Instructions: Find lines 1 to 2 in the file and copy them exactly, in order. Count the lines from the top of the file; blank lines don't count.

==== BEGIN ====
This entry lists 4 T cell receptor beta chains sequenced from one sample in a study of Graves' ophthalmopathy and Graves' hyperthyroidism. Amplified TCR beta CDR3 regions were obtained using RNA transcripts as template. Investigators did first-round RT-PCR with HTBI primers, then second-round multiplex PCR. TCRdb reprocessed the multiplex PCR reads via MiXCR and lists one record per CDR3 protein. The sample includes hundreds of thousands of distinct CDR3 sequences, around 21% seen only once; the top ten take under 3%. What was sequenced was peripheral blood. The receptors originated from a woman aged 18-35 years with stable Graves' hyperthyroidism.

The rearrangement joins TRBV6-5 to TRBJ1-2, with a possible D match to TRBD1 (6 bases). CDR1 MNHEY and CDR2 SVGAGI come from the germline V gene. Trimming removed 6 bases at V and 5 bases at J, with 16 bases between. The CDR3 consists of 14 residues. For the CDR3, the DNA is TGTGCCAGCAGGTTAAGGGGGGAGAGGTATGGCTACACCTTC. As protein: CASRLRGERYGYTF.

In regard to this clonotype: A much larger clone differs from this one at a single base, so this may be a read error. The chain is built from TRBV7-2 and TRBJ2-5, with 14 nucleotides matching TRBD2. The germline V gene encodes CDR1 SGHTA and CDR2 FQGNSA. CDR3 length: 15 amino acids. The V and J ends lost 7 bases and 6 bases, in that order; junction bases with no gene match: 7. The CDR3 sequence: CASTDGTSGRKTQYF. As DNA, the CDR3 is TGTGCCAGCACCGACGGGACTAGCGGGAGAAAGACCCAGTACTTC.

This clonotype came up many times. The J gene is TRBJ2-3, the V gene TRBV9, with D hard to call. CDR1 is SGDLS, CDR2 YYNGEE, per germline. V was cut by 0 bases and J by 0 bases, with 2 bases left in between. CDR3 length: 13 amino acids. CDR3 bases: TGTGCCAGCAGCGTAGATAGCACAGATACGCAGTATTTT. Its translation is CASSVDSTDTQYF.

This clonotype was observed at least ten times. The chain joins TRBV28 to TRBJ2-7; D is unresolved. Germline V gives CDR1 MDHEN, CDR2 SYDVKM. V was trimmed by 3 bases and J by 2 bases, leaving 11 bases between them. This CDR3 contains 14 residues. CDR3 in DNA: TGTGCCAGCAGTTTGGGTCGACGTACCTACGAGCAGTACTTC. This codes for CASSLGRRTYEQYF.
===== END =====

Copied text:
This entry lists 4 T cell receptor beta chains sequenced from one sample in a study of Graves' ophthalmopathy and Graves' hyperthyroidism. Amplified TCR beta CDR3 regions were obtained using RNA transcripts as template. Investigators did first-round RT-PCR with HTBI primers, then second-round multiplex PCR. TCRdb reprocessed the multiplex PCR reads via MiXCR and lists one record per CDR3 protein. The sample includes hundreds of thousands of distinct CDR3 sequences, around 21% seen only once; the top ten take under 3%. What was sequenced was peripheral blood. The receptors originated from a woman aged 18-35 years with stable Graves' hyperthyroidism.

The rearrangement joins TRBV6-5 to TRBJ1-2, with a possible D match to TRBD1 (6 bases). CDR1 MNHEY and CDR2 SVGAGI come from the germline V gene. Trimming removed 6 bases at V and 5 bases at J, with 16 bases between. The CDR3 consists of 14 residues. For the CDR3, the DNA is TGTGCCAGCAGGTTAAGGGGGGAGAGGTATGGCTACACCTTC. As protein: CASRLRGERYGYTF.